The method and apparatus of the present invention is now described in reference to the figures. The pulses 12, 14 and 16 represent beat frequency decay maxima for the situation in which the magnetic field detector has not passed over a search object which would alter the magnetic field in the region of the detector. The dashed lines for pulse 36 and 38 represent maxima decay periods for the situation in which the magnetic field detector has passed over a search object that has altered the magnetic field in the region of the detector. The following description is presented on the assumption that pulse 36 is the altered maxima decay pulse. The no search object situation is represented by pulse 14. The threshold level for comparator 50 is the voltage level V.sub.0 illustrated by line 34. This reference voltage is the inverting input to the differential amplifier 56. When the signal 10 exceeds the threshold voltage V.sub.0 the detected signal at line 62 is driven to a high voltage state. When the signal 10 is less than the threshold voltage V.sub.0, the detected signal at line 62 is driven to a low voltage state. Thus, the detected signal is a bi-level signal as a result of the very high gain of amplifier 56. The detected signal at line 62 is illustrated in FIG. 4. Pulses 62a, 62b and 62c are detected pulses corresponding to integrated pulses 78, 80 and 82 which in turn correspond to beat frequency pulses 12, 14 and 16. Pulse edges 62d and 62e correspond to beat frequency pulses 36 and 38.

The detected signal at line 62 is integrated by operation of the integrator 52. When the detected signal is in the high voltage state the integrator 52 produces an essentially linear voltage increase shown by the rising portion of pulse 78. At point 88 the pulse 12 drops below the threshold voltage V.sub.0 and the detected signal at line 62 goes to a low voltage state. Under this condition the output of the integrator 52 rapidly declines from point 88 to point 90 where it reaches a minimum at the baseline 84. The rate of decline is a function of the impedence of resistor 70. This process is repeated similarly for pulses 14 and 16 to produce corresponding pulses 80 and 82.

When a magnetic field detector passes over a search object and produces the pulse 36, the pulse 80 reaches a peak at point 106. At this point the output of integrator 52 declines along line 108 from point 106 to point 110. Thus, in the presence of a search object the pulse produced by integrator 52 has a substantially lower amplitude. The time period for the positive integration of pulses 78, 80 and 82 is proportional to the beat frequency maxima time width period, as shown by crossing the threshold line 34 in FIG. 1. The amplitudes of the pulses produced by the integrater 52 are proportional to the maxima time widths of the magnetometer output signal 10. Thus, the amplitudes of these integrated pulses are indicative of the change in magnetic fields at the magnetic field detector which in turn indicates the presence or absence of a search object in the region of the detector.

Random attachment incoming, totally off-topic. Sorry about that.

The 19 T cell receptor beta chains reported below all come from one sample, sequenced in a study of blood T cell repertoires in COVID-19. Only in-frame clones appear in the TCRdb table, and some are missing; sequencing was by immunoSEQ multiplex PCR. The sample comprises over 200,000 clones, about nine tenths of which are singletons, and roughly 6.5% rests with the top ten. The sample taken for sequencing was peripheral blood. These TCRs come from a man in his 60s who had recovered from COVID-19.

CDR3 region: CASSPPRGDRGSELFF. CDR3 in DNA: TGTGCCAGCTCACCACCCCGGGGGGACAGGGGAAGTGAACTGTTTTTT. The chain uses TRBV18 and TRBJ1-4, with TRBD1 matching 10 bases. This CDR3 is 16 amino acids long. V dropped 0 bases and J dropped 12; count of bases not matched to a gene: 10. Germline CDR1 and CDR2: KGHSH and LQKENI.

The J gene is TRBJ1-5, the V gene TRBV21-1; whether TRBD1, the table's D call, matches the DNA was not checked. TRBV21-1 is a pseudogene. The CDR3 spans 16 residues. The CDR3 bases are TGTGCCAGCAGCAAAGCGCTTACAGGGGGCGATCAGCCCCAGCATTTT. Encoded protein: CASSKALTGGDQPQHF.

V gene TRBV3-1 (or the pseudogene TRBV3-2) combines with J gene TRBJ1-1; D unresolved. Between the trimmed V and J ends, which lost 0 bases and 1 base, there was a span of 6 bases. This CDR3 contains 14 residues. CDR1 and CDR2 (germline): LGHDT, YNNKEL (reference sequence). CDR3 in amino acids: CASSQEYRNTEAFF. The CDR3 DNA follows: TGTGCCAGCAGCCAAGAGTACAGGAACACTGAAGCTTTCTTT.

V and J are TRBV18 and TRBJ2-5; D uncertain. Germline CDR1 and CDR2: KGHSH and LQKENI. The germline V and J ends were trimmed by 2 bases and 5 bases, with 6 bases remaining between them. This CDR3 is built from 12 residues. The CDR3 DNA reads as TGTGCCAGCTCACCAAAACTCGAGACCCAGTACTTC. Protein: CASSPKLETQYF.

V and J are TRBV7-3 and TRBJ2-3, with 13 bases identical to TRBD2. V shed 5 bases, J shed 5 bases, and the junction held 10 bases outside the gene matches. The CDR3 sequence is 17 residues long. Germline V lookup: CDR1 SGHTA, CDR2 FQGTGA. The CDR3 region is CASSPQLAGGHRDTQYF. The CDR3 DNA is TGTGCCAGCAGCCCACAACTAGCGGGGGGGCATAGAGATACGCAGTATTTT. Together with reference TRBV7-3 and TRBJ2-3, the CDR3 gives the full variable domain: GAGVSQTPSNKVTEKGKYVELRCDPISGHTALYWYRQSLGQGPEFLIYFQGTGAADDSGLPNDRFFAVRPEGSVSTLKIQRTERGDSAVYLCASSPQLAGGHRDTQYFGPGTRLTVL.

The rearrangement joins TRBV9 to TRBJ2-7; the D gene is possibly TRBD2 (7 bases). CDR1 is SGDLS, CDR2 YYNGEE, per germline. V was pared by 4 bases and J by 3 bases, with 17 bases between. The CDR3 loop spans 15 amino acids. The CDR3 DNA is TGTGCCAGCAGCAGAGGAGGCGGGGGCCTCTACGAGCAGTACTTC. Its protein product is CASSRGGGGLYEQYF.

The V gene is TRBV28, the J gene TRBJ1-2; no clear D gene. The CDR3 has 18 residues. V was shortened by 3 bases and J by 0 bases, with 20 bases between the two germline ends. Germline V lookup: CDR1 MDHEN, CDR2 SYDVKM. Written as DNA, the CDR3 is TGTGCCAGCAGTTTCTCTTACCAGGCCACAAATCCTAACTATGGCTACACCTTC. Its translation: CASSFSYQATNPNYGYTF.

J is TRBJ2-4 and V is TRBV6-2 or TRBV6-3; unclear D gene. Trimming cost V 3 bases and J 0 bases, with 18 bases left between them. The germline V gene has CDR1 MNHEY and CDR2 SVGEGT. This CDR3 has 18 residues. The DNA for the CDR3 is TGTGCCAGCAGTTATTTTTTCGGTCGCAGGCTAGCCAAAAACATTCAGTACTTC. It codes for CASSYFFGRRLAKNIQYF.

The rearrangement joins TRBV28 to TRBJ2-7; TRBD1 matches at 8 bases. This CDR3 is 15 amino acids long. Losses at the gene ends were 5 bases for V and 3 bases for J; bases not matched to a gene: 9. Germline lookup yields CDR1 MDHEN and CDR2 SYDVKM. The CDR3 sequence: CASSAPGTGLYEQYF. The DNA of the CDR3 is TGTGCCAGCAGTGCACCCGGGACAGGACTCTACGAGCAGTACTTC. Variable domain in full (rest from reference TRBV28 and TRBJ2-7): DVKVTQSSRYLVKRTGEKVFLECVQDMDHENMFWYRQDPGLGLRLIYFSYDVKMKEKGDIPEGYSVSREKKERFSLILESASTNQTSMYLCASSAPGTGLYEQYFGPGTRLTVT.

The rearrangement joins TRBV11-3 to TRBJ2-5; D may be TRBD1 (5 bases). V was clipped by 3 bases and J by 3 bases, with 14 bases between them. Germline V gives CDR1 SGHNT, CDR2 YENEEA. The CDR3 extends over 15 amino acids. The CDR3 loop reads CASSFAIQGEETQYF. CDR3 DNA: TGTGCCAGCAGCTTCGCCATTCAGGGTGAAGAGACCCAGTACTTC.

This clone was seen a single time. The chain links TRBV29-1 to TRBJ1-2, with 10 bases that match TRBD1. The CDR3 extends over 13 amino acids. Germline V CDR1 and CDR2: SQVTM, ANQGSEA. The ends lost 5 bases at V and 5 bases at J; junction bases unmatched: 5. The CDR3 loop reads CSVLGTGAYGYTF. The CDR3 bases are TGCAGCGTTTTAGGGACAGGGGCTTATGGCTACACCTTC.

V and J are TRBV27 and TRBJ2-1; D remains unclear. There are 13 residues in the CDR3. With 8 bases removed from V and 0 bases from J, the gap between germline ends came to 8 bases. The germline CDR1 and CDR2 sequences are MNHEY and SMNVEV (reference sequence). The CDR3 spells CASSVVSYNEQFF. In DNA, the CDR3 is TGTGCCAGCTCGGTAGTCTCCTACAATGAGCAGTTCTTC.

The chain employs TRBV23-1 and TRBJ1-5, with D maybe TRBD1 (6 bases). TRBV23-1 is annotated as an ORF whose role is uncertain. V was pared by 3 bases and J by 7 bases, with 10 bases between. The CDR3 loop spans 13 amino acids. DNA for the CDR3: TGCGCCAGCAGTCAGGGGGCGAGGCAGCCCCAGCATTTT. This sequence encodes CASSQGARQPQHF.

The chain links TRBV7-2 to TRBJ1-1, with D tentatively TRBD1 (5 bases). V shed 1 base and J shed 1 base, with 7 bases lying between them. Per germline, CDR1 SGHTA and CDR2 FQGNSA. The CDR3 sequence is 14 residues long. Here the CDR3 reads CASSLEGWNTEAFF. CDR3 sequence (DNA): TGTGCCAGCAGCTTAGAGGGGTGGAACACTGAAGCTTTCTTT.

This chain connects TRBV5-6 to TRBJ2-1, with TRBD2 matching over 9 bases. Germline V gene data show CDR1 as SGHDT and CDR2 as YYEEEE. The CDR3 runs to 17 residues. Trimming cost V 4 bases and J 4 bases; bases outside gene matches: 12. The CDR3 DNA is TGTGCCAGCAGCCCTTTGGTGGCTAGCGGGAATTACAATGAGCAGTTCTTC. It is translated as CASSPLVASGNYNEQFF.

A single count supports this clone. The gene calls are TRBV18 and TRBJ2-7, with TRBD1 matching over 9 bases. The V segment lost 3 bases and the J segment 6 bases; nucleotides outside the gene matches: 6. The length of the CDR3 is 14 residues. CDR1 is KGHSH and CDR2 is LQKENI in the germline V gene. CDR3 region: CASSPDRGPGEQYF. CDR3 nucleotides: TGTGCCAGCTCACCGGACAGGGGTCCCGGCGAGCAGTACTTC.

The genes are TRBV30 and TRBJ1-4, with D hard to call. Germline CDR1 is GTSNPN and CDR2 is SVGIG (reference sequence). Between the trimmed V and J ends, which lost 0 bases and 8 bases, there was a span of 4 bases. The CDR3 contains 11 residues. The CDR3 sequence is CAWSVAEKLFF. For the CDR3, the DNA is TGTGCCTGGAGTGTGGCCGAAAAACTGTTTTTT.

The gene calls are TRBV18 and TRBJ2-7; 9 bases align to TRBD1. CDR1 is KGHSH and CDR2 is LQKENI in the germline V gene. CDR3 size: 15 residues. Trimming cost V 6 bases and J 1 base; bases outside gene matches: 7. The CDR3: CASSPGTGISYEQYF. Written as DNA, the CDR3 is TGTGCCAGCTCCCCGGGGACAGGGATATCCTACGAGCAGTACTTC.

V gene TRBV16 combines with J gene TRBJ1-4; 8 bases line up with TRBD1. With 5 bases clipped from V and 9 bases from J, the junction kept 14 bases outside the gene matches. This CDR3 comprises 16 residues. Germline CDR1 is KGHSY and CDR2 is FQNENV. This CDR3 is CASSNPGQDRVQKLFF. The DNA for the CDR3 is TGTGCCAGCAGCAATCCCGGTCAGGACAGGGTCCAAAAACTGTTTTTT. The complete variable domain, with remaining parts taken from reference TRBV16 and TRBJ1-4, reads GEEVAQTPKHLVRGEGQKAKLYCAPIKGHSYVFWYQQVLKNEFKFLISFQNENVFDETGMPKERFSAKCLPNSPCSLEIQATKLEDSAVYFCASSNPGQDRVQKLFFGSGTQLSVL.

In a typical application of the present invention, the output signal at line 74 is recorded on a chart recorder where the change in amplitude of the integrated pulses, above or below a long term norm, serves to indicate the detection of an object in the search field of the magnetic field detector.

Although one embodiment of the invention has been illustrated in the accompanying drawings and described in the foregoing Detailed Description, it will be understood that the invention is not limited to the embodiment disclosed, but is capable of numerous rearrangements, modifications and substitutions without departing from the scope of the invention.

Claims

1. A magnetometer circuit for use in a magnetic field detector having polarizable bodies in spaced apart relation, each body having a coil wound thereabout for receiving periodic polarizing current pulses, the coils connected to detector circuitry for producing a beat frequency signal having a response pulse following each of the current pulses, each response pulse having a maximum time width related to the difference in magnetic fields at the bodies, the circuit comprising:

means for threshold detecting said beat frequency signal pulses to produce a detected signal having a first state when said beat frequency signal pulse exceeds a selected threshold voltage and having a second state when said beat frequency signal pulse is less than said threshold voltage, and